So, if you are dependent on Chrome for traffic, consider adding adding HTTPS encryption to your web pages.

3. Mobile Friendly – This is one factor that you cannot afford to ignore. The traffic reaching a website via a mobile has increased substantially over the last few years. To cater to this audience, a website has got to be mobile friendly. You can test if your website is mobile friendly in the Google Search Console .

You can either have two versions of your website – one for mobiles and the other for desktops. Or install a responsive theme that sizes down perfectly to smaller devices.

Moreover, publishing sites are required to create Accelerated Mobile Pages (AMP) of their content for better user experience. AMP Project was announced by Google in October 2015. Publishers can create mobile optimized content once and have it load everywhere on the mobile web instantly. As of August 2016, Google Search has over 150 million AMP docs in its index and growing at the rate of 4 million a week.

4. On site Navigation – Structuring your content logically, using the taxonomies offered by WordPress helps not only users navigate your website, it also helps search spiders look for and find relevant content. Create main and sub categories to guide search engines to user intended content.

Keyword Related SEO

5. Do a keyword research using the Google Keyword Planner and develop content around it. Infographics, interviews, how-to lists, tutorials and media rich content can hold a reader’s attention better. They are more likely to acquire backlinks from quality websites.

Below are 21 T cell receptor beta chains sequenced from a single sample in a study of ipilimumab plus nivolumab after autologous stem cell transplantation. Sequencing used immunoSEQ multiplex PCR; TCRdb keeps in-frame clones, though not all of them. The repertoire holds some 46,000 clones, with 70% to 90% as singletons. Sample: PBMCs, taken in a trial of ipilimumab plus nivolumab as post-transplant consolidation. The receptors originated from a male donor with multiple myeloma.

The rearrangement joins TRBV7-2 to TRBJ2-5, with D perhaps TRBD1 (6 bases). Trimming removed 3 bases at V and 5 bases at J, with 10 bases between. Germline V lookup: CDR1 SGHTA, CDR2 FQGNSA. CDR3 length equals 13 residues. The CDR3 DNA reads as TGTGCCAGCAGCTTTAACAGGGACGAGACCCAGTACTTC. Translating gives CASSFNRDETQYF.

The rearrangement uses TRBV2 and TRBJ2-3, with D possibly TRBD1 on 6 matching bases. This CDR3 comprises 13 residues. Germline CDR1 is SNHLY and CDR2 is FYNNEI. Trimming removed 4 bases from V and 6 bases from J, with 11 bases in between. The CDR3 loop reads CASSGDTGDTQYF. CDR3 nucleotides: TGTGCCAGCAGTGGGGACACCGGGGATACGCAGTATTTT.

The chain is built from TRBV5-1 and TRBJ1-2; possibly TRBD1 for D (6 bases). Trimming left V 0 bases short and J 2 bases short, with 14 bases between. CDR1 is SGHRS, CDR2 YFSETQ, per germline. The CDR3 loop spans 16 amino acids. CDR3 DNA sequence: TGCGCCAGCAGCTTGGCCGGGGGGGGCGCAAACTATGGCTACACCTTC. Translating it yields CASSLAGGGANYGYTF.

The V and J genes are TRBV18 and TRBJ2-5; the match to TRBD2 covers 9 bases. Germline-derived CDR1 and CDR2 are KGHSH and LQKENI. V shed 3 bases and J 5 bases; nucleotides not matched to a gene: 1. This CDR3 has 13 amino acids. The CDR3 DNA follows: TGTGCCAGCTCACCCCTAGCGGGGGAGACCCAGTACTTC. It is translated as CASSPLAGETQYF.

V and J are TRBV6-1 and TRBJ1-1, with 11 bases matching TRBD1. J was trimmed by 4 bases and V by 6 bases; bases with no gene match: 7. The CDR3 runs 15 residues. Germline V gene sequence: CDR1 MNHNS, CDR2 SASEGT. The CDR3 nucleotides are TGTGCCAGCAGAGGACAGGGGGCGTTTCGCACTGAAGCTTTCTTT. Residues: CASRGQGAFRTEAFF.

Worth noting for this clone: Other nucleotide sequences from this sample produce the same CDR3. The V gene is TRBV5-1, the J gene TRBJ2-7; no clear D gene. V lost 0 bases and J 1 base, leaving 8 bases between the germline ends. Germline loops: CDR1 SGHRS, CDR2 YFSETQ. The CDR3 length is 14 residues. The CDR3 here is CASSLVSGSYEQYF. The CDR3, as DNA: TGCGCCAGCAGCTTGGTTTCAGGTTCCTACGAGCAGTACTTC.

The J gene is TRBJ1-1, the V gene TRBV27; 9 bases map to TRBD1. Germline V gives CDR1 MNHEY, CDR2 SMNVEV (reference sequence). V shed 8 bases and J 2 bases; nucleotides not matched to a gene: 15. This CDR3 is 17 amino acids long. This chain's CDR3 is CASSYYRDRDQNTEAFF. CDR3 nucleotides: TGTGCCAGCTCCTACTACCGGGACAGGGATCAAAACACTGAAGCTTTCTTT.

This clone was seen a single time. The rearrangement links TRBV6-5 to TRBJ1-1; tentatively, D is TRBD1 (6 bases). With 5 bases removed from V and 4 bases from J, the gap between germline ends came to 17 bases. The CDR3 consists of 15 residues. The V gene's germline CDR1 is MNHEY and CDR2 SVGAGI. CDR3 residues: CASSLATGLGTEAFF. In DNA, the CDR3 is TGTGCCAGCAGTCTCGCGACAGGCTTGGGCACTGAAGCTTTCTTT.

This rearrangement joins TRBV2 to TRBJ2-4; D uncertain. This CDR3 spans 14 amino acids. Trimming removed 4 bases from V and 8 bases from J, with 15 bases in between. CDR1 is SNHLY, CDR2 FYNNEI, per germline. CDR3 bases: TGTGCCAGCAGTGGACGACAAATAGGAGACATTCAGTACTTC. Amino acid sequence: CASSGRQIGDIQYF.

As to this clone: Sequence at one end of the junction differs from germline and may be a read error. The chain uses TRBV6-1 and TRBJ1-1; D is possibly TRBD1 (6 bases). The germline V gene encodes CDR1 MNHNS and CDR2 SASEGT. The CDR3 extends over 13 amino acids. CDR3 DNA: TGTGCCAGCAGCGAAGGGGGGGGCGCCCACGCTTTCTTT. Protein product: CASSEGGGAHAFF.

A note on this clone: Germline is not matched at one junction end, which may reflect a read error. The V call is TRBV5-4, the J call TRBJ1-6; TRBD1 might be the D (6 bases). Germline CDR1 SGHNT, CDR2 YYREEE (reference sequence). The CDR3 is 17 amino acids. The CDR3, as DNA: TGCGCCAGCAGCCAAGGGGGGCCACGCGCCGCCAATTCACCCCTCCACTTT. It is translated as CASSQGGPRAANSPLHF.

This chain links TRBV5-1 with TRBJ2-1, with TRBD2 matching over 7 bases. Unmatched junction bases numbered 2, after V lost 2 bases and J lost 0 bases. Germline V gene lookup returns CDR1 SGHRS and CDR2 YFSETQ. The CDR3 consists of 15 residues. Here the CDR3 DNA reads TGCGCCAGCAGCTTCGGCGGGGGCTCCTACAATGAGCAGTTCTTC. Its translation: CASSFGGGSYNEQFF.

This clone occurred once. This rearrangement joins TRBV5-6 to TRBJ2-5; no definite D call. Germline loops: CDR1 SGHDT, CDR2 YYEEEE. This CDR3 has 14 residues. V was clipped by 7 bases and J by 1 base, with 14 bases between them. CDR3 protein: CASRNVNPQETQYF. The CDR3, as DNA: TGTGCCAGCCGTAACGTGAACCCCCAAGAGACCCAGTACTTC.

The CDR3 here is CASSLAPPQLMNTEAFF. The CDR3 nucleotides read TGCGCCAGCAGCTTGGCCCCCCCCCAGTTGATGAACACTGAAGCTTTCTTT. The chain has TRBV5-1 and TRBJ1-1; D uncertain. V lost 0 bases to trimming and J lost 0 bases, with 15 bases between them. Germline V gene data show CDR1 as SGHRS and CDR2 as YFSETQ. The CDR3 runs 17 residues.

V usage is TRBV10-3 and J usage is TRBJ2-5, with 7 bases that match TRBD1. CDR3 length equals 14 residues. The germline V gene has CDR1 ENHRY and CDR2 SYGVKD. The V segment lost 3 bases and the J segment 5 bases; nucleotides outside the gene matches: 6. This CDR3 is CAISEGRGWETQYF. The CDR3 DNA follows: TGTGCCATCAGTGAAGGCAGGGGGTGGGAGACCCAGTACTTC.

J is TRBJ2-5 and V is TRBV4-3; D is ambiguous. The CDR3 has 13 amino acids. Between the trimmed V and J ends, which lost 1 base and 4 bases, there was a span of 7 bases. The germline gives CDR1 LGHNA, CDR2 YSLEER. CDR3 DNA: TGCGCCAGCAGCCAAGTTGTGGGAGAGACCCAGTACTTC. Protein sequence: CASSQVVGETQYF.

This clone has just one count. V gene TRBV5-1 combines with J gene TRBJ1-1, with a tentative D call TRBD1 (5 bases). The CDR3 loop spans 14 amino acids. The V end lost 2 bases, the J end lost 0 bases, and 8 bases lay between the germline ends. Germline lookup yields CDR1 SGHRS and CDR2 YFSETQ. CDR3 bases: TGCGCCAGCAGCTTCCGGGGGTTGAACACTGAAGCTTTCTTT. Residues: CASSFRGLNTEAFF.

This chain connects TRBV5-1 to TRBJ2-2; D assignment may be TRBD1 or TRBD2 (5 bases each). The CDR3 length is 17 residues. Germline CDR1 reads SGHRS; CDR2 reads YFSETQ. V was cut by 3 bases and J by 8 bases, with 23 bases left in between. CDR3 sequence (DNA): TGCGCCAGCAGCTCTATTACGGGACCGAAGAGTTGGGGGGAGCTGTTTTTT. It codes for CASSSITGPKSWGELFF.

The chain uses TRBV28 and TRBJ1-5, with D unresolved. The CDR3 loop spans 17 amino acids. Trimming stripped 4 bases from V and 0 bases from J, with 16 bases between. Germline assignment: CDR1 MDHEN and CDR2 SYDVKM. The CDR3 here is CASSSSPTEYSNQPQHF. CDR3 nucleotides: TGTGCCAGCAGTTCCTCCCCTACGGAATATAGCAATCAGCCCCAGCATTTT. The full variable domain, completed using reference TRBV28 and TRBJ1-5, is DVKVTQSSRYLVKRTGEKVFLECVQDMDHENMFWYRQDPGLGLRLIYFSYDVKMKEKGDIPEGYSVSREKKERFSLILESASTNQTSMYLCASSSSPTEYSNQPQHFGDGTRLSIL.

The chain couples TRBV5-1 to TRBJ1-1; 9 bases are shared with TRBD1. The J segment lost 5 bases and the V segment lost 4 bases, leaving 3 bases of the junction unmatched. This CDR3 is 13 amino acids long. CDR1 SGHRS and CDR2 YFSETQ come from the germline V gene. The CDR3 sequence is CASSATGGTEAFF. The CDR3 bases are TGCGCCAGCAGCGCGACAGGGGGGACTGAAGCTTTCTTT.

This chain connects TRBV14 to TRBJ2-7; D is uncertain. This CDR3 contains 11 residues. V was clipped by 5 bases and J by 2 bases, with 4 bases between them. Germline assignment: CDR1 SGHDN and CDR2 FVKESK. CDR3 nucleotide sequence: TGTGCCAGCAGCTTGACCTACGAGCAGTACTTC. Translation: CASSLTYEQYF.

The study by Searchmetrics shows that backlinks is now only one of the contributing factors for page rank, slipping from being a most important factor in the last few years. However, it’s expected that backlinks will continue to have a role to play, for some time to come. Great content coupled with quality backlinks may be your best shot to race to the top.

6. Use SEO friendly URLs. The first few words in your URL are what carries weight with Google, so insert your keyword in the beginning of the URL. Change the default URL in WordPress into a keyword based URL or use your post name in the URL.

7. Add and activate an SEO plugin in your WordPress install. Standard plugins like Yoast SEO and All-in-One SEO plugin scrutinize your content for SEO compliance and recommend corrections.

The Yoast plugin checks your posts for keyword density. It checks for presence of keywords in a post title, in heading tags, in the first few words of the article, in the meta description and in image titles. It also looks at the length of content, duplicate content on your blog pages and more, to make sure your posts are search engine friendly.

8. Include links to quality websites to let Google know you’re serious about your content. And take care to set these links to open in a separate tab. Else, people are likely to click on them and move away from your site, thereby reducing the time spent on your site. Similarly, internal links persuade visitors to spend more time on your website.

9. Duplicate content on the different pages in your website generates multiple results, especially if you use tags. Google prefers fresh content, and old and duplicate content only depresses your overall ranking. So update old content or take down duplicate content. If you must keep it, add a canonical URL to each version.

10 Google spiders crawl the Heading tags for keywords. The most important heading tag is the title tag or H1 tag, and your keyword should be present within it. WordPress automatically adds a H1 tag to the title of your post. But if it has been modified by your theme, you can revert to the H1 default by altering the theme template.